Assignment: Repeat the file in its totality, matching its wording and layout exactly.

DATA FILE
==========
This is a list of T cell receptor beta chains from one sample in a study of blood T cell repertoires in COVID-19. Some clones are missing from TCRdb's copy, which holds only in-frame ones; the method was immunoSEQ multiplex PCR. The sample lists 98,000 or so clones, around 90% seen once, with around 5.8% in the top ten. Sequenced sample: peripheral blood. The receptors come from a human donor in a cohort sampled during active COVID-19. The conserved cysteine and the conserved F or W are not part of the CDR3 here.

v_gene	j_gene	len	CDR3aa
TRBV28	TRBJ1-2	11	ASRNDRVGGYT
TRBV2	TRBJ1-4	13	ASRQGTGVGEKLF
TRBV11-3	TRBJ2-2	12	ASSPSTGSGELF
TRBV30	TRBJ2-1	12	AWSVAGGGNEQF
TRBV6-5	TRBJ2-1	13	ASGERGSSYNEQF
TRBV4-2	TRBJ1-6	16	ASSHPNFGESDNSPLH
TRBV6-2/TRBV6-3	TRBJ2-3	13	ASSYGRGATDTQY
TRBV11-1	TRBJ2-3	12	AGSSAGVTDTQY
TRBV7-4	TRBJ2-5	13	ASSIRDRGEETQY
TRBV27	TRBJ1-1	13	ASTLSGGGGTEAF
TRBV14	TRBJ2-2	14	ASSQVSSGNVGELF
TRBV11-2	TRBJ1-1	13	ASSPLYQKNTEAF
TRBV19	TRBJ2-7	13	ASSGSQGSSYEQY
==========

This is a list of T cell receptor beta chains from one sample in a study of blood T cell repertoires in COVID-19. Some clones are missing from TCRdb's copy, which holds only in-frame ones; the method was immunoSEQ multiplex PCR. The sample lists 98,000 or so clones, around 90% seen once, with around 5.8% in the top ten. Sequenced sample: peripheral blood. The receptors come from a human donor in a cohort sampled during active COVID-19. The conserved cysteine and the conserved F or W are not part of the CDR3 here.

v_gene	j_gene	len	CDR3aa
TRBV28	TRBJ1-2	11	ASRNDRVGGYT
TRBV2	TRBJ1-4	13	ASRQGTGVGEKLF
TRBV11-3	TRBJ2-2	12	ASSPSTGSGELF
TRBV30	TRBJ2-1	12	AWSVAGGGNEQF
TRBV6-5	TRBJ2-1	13	ASGERGSSYNEQF
TRBV4-2	TRBJ1-6	16	ASSHPNFGESDNSPLH
TRBV6-2/TRBV6-3	TRBJ2-3	13	ASSYGRGATDTQY
TRBV11-1	TRBJ2-3	12	AGSSAGVTDTQY
TRBV7-4	TRBJ2-5	13	ASSIRDRGEETQY
TRBV27	TRBJ1-1	13	ASTLSGGGGTEAF
TRBV14	TRBJ2-2	14	ASSQVSSGNVGELF
TRBV11-2	TRBJ1-1	13	ASSPLYQKNTEAF
TRBV19	TRBJ2-7	13	ASSGSQGSSYEQY